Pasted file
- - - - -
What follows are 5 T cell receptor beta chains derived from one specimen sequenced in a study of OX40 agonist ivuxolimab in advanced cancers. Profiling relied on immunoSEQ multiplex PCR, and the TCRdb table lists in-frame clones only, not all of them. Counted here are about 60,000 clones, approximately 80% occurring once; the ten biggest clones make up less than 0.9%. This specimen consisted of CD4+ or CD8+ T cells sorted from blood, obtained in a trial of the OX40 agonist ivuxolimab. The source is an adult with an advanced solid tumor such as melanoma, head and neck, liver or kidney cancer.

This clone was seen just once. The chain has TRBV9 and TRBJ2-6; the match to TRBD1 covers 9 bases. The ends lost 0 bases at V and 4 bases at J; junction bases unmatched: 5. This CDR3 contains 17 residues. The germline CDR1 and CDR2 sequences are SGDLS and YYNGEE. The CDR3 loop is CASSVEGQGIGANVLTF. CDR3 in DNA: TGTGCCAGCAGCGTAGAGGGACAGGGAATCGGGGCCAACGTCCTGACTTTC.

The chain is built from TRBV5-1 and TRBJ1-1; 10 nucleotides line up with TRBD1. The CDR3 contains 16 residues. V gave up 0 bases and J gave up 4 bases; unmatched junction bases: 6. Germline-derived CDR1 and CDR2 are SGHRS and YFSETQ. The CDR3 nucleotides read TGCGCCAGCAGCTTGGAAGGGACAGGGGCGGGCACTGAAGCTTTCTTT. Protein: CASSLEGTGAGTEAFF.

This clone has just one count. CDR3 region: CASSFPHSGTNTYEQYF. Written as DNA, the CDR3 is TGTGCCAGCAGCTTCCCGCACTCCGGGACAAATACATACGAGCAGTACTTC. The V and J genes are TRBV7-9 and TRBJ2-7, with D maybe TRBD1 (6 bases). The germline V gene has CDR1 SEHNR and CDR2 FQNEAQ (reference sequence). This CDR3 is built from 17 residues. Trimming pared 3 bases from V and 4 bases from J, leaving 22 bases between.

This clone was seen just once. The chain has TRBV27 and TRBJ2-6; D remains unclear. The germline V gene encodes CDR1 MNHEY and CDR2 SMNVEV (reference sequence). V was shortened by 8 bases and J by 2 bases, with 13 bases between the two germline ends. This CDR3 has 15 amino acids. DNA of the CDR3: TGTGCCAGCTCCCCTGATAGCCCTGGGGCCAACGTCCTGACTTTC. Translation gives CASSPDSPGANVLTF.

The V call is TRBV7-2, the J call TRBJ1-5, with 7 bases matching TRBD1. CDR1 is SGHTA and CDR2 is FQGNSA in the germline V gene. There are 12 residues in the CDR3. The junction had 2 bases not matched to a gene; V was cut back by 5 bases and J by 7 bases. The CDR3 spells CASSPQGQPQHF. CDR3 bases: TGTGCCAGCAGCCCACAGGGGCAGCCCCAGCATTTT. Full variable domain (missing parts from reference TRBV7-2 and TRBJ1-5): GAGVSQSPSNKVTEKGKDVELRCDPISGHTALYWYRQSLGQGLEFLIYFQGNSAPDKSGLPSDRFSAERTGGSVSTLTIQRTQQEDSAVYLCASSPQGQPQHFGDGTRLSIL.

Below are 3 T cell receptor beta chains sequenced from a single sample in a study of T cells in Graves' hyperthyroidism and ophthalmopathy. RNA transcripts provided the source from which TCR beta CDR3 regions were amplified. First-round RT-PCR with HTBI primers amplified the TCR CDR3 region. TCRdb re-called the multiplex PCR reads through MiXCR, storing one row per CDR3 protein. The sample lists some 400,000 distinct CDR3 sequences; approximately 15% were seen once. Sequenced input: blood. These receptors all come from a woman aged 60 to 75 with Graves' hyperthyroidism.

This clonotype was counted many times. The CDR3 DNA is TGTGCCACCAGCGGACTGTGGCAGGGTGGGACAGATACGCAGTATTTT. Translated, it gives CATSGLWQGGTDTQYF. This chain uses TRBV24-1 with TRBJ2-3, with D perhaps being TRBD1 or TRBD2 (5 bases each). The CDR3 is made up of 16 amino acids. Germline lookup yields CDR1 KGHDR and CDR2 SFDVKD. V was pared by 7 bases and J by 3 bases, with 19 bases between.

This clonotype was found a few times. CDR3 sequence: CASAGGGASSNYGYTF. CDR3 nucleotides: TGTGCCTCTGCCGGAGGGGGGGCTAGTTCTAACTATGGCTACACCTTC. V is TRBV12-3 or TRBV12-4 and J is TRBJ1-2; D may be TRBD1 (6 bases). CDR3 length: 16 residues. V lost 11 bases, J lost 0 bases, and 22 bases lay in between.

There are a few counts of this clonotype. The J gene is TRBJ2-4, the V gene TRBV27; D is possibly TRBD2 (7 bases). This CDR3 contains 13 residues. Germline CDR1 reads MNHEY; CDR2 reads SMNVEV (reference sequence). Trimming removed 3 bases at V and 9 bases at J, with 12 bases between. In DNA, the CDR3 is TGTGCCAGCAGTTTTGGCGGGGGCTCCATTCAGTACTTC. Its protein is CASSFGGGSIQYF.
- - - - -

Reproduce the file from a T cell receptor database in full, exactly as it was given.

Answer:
What follows are 5 T cell receptor beta chains derived from one specimen sequenced in a study of OX40 agonist ivuxolimab in advanced cancers. Profiling relied on immunoSEQ multiplex PCR, and the TCRdb table lists in-frame clones only, not all of them. Counted here are about 60,000 clones, approximately 80% occurring once; the ten biggest clones make up less than 0.9%. This specimen consisted of CD4+ or CD8+ T cells sorted from blood, obtained in a trial of the OX40 agonist ivuxolimab. The source is an adult with an advanced solid tumor such as melanoma, head and neck, liver or kidney cancer.

This clone was seen just once. The chain has TRBV9 and TRBJ2-6; the match to TRBD1 covers 9 bases. The ends lost 0 bases at V and 4 bases at J; junction bases unmatched: 5. This CDR3 contains 17 residues. The germline CDR1 and CDR2 sequences are SGDLS and YYNGEE. The CDR3 loop is CASSVEGQGIGANVLTF. CDR3 in DNA: TGTGCCAGCAGCGTAGAGGGACAGGGAATCGGGGCCAACGTCCTGACTTTC.

The chain is built from TRBV5-1 and TRBJ1-1; 10 nucleotides line up with TRBD1. The CDR3 contains 16 residues. V gave up 0 bases and J gave up 4 bases; unmatched junction bases: 6. Germline-derived CDR1 and CDR2 are SGHRS and YFSETQ. The CDR3 nucleotides read TGCGCCAGCAGCTTGGAAGGGACAGGGGCGGGCACTGAAGCTTTCTTT. Protein: CASSLEGTGAGTEAFF.

This clone has just one count. CDR3 region: CASSFPHSGTNTYEQYF. Written as DNA, the CDR3 is TGTGCCAGCAGCTTCCCGCACTCCGGGACAAATACATACGAGCAGTACTTC. The V and J genes are TRBV7-9 and TRBJ2-7, with D maybe TRBD1 (6 bases). The germline V gene has CDR1 SEHNR and CDR2 FQNEAQ (reference sequence). This CDR3 is built from 17 residues. Trimming pared 3 bases from V and 4 bases from J, leaving 22 bases between.

This clone was seen just once. The chain has TRBV27 and TRBJ2-6; D remains unclear. The germline V gene encodes CDR1 MNHEY and CDR2 SMNVEV (reference sequence). V was shortened by 8 bases and J by 2 bases, with 13 bases between the two germline ends. This CDR3 has 15 amino acids. DNA of the CDR3: TGTGCCAGCTCCCCTGATAGCCCTGGGGCCAACGTCCTGACTTTC. Translation gives CASSPDSPGANVLTF.

The V call is TRBV7-2, the J call TRBJ1-5, with 7 bases matching TRBD1. CDR1 is SGHTA and CDR2 is FQGNSA in the germline V gene. There are 12 residues in the CDR3. The junction had 2 bases not matched to a gene; V was cut back by 5 bases and J by 7 bases. The CDR3 spells CASSPQGQPQHF. CDR3 bases: TGTGCCAGCAGCCCACAGGGGCAGCCCCAGCATTTT. Full variable domain (missing parts from reference TRBV7-2 and TRBJ1-5): GAGVSQSPSNKVTEKGKDVELRCDPISGHTALYWYRQSLGQGLEFLIYFQGNSAPDKSGLPSDRFSAERTGGSVSTLTIQRTQQEDSAVYLCASSPQGQPQHFGDGTRLSIL.

Below are 3 T cell receptor beta chains sequenced from a single sample in a study of T cells in Graves' hyperthyroidism and ophthalmopathy. RNA transcripts provided the source from which TCR beta CDR3 regions were amplified. First-round RT-PCR with HTBI primers amplified the TCR CDR3 region. TCRdb re-called the multiplex PCR reads through MiXCR, storing one row per CDR3 protein. The sample lists some 400,000 distinct CDR3 sequences; approximately 15% were seen once. Sequenced input: blood. These receptors all come from a woman aged 60 to 75 with Graves' hyperthyroidism.

This clonotype was counted many times. The CDR3 DNA is TGTGCCACCAGCGGACTGTGGCAGGGTGGGACAGATACGCAGTATTTT. Translated, it gives CATSGLWQGGTDTQYF. This chain uses TRBV24-1 with TRBJ2-3, with D perhaps being TRBD1 or TRBD2 (5 bases each). The CDR3 is made up of 16 amino acids. Germline lookup yields CDR1 KGHDR and CDR2 SFDVKD. V was pared by 7 bases and J by 3 bases, with 19 bases between.

This clonotype was found a few times. CDR3 sequence: CASAGGGASSNYGYTF. CDR3 nucleotides: TGTGCCTCTGCCGGAGGGGGGGCTAGTTCTAACTATGGCTACACCTTC. V is TRBV12-3 or TRBV12-4 and J is TRBJ1-2; D may be TRBD1 (6 bases). CDR3 length: 16 residues. V lost 11 bases, J lost 0 bases, and 22 bases lay in between.

There are a few counts of this clonotype. The J gene is TRBJ2-4, the V gene TRBV27; D is possibly TRBD2 (7 bases). This CDR3 contains 13 residues. Germline CDR1 reads MNHEY; CDR2 reads SMNVEV (reference sequence). Trimming removed 3 bases at V and 9 bases at J, with 12 bases between. In DNA, the CDR3 is TGTGCCAGCAGTTTTGGCGGGGGCTCCATTCAGTACTTC. Its protein is CASSFGGGSIQYF.